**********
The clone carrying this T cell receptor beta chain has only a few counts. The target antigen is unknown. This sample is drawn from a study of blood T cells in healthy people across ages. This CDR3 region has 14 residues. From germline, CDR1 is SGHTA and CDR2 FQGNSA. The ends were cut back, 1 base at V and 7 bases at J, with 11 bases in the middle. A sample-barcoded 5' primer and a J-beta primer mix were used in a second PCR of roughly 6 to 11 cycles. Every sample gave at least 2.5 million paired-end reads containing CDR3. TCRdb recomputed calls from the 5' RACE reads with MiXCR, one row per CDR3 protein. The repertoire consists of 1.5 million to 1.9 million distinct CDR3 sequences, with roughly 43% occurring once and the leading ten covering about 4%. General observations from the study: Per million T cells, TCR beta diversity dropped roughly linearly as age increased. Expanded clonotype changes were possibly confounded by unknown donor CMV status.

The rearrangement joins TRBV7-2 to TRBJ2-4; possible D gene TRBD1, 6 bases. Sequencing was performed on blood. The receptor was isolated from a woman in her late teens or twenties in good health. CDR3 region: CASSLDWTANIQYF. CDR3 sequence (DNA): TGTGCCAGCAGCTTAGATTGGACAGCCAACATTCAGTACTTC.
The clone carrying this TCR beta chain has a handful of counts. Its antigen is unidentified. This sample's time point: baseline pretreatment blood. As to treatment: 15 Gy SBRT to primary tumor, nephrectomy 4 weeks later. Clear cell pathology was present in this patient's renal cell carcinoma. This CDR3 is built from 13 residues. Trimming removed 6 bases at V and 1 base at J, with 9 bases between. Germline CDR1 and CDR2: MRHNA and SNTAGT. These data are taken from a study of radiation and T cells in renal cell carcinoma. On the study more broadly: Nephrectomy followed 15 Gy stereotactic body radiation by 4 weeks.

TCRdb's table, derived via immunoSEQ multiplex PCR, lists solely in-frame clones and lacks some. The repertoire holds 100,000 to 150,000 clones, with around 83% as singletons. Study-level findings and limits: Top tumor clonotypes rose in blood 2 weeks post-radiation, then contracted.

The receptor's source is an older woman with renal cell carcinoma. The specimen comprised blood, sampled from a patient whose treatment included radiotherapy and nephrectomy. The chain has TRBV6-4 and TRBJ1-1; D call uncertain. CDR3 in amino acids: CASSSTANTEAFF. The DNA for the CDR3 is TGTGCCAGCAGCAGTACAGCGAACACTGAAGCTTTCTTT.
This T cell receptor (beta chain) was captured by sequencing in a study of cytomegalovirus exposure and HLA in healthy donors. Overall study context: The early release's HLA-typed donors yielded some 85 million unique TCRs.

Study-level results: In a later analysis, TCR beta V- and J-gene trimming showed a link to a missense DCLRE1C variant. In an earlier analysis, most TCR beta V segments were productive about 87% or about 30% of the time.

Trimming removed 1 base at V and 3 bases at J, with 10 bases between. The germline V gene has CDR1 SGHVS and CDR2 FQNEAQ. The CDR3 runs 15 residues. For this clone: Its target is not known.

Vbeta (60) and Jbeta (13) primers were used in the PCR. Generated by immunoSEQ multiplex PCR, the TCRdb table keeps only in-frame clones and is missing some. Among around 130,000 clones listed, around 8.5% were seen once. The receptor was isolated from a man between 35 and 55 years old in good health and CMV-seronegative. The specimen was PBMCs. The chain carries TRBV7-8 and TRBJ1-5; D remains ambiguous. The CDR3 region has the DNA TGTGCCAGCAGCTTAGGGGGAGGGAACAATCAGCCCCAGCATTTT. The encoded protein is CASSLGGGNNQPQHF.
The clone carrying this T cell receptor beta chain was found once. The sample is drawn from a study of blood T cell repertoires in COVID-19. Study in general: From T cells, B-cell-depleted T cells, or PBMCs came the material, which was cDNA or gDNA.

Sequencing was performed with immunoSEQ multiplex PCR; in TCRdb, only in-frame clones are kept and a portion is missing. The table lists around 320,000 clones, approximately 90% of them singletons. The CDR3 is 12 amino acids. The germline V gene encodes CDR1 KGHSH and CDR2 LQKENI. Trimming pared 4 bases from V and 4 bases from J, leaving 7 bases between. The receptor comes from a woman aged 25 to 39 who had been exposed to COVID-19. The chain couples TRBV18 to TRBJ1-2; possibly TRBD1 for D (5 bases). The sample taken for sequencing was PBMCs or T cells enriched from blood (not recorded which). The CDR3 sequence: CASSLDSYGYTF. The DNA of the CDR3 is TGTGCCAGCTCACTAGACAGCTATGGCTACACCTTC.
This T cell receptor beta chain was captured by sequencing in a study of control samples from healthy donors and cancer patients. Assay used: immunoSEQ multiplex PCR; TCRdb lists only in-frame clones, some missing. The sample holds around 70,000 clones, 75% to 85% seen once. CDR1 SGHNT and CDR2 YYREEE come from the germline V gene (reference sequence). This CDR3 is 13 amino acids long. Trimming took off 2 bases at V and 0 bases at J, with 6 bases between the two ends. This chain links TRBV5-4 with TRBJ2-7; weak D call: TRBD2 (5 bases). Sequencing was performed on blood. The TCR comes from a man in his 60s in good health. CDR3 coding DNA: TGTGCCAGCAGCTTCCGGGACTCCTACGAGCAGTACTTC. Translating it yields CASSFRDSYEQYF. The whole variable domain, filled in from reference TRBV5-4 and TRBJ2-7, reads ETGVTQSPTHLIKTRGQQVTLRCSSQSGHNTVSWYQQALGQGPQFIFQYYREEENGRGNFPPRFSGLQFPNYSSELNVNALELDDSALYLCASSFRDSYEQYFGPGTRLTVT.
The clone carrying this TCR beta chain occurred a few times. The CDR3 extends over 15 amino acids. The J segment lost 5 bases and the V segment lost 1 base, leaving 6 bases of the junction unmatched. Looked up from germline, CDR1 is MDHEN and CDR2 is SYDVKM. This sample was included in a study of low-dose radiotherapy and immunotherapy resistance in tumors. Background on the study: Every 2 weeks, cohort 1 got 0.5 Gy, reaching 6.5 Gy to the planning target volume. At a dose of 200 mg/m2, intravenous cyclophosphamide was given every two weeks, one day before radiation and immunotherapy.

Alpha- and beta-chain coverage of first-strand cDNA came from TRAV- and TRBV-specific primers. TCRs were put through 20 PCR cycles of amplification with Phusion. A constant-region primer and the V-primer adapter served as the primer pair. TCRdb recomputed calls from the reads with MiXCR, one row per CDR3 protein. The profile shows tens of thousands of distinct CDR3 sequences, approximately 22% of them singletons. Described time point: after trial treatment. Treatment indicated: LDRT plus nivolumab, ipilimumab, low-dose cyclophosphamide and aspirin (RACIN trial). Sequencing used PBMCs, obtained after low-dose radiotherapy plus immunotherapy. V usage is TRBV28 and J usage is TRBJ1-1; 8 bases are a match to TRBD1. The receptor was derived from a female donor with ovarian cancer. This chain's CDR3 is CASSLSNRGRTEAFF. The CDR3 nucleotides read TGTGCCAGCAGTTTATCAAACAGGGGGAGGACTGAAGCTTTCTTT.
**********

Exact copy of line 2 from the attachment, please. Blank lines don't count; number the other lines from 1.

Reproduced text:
The rearrangement joins TRBV7-2 to TRBJ2-4; possible D gene TRBD1, 6 bases. Sequencing was performed on blood. The receptor was isolated from a woman in her late teens or twenties in good health. CDR3 region: CASSLDWTANIQYF. CDR3 sequence (DNA): TGTGCCAGCAGCTTAGATTGGACAGCCAACATTCAGTACTTC.